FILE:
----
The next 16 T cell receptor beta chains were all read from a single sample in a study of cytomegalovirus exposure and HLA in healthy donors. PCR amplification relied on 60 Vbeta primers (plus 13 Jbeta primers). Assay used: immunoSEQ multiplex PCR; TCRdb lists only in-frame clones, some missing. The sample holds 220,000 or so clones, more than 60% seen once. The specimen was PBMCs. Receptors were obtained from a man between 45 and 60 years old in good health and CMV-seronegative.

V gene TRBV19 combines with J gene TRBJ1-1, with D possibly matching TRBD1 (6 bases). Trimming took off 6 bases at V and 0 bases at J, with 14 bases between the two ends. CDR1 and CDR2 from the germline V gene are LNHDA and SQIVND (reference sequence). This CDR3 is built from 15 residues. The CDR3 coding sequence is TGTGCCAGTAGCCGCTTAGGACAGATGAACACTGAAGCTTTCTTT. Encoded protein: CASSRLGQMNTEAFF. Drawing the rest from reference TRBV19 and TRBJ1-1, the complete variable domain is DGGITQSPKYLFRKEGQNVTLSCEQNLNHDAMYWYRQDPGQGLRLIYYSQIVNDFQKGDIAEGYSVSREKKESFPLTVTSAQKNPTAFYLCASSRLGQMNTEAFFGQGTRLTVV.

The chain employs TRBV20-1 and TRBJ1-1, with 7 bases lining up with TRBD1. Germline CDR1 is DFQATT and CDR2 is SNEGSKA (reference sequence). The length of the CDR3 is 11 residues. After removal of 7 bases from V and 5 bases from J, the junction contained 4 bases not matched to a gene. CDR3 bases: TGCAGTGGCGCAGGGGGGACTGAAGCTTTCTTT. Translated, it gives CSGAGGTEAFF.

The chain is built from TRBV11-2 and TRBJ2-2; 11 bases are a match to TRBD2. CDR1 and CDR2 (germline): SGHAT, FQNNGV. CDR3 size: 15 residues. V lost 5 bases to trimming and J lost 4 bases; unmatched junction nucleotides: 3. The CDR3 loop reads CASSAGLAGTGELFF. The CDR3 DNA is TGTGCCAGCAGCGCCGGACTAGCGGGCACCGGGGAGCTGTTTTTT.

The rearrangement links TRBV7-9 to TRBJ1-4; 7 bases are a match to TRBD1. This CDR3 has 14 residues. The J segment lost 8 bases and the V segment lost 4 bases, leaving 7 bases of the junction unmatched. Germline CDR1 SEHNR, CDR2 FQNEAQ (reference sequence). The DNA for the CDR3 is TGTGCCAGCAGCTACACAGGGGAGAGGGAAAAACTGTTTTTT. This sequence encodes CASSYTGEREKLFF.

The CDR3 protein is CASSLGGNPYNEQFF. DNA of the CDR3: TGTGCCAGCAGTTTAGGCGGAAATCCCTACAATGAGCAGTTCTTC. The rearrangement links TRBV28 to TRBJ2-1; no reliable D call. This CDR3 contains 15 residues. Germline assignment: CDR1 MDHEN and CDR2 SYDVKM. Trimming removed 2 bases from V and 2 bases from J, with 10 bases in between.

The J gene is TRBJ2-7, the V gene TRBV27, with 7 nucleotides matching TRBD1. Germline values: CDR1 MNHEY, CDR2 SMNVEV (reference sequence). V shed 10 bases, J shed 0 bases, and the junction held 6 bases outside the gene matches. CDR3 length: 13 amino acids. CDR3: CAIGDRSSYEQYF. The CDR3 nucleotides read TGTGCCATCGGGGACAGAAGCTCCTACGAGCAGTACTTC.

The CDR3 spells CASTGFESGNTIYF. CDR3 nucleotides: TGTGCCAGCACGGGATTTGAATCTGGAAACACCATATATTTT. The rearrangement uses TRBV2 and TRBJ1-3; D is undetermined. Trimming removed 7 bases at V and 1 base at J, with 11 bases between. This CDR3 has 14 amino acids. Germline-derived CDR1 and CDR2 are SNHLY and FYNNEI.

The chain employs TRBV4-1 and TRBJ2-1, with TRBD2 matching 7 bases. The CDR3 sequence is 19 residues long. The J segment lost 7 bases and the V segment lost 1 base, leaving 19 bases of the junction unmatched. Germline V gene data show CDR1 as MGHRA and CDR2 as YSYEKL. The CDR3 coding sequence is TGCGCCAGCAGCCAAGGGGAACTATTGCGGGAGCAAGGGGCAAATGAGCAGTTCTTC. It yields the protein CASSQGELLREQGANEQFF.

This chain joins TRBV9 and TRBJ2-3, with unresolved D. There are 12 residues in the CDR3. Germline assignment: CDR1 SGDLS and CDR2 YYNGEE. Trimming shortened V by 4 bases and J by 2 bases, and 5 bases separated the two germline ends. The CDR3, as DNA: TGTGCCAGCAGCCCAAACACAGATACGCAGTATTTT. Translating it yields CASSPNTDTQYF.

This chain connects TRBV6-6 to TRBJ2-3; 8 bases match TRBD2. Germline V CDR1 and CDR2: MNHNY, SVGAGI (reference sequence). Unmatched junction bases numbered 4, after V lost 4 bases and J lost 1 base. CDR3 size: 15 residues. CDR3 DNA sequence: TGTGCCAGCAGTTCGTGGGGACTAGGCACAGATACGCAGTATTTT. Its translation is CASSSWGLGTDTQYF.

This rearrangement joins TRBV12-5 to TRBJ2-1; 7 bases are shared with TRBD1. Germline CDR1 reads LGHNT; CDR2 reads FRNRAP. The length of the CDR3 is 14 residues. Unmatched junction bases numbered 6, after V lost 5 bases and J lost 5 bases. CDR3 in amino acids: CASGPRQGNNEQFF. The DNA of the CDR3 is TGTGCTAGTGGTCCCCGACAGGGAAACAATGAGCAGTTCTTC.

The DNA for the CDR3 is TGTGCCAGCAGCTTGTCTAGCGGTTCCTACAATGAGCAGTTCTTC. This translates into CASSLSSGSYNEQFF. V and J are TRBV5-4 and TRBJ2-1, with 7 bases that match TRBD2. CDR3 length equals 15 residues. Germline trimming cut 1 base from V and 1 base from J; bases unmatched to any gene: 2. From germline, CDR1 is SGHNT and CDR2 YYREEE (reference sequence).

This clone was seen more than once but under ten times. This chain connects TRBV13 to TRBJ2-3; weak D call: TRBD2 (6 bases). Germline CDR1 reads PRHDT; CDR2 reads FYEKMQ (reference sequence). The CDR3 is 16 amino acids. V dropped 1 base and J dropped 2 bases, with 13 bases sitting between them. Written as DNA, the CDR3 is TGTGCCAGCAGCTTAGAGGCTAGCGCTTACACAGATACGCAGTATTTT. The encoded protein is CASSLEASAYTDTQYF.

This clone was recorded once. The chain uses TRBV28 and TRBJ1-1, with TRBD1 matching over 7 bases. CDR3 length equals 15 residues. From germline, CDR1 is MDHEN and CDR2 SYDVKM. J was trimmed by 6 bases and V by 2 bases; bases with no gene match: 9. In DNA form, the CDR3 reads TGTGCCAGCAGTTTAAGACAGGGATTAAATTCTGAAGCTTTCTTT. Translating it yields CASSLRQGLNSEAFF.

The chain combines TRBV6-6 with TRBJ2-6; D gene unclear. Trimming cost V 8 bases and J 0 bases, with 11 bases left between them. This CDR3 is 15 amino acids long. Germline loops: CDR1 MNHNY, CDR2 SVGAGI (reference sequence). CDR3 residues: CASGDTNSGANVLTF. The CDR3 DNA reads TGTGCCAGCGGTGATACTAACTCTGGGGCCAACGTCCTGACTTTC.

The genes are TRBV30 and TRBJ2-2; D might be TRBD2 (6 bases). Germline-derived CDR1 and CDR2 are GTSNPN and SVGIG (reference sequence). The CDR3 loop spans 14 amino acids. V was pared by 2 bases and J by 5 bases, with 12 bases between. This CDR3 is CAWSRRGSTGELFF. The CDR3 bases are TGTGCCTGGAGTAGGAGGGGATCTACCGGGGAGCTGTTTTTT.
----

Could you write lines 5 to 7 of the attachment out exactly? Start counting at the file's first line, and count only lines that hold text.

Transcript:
The rearrangement links TRBV7-9 to TRBJ1-4; 7 bases are a match to TRBD1. This CDR3 has 14 residues. The J segment lost 8 bases and the V segment lost 4 bases, leaving 7 bases of the junction unmatched. Germline CDR1 SEHNR, CDR2 FQNEAQ (reference sequence). The DNA for the CDR3 is TGTGCCAGCAGCTACACAGGGGAGAGGGAAAAACTGTTTTTT. This sequence encodes CASSYTGEREKLFF.

The CDR3 protein is CASSLGGNPYNEQFF. DNA of the CDR3: TGTGCCAGCAGTTTAGGCGGAAATCCCTACAATGAGCAGTTCTTC. The rearrangement links TRBV28 to TRBJ2-1; no reliable D call. This CDR3 contains 15 residues. Germline assignment: CDR1 MDHEN and CDR2 SYDVKM. Trimming removed 2 bases from V and 2 bases from J, with 10 bases in between.

The J gene is TRBJ2-7, the V gene TRBV27, with 7 nucleotides matching TRBD1. Germline values: CDR1 MNHEY, CDR2 SMNVEV (reference sequence). V shed 10 bases, J shed 0 bases, and the junction held 6 bases outside the gene matches. CDR3 length: 13 amino acids. CDR3: CAIGDRSSYEQYF. The CDR3 nucleotides read TGTGCCATCGGGGACAGAAGCTCCTACGAGCAGTACTTC.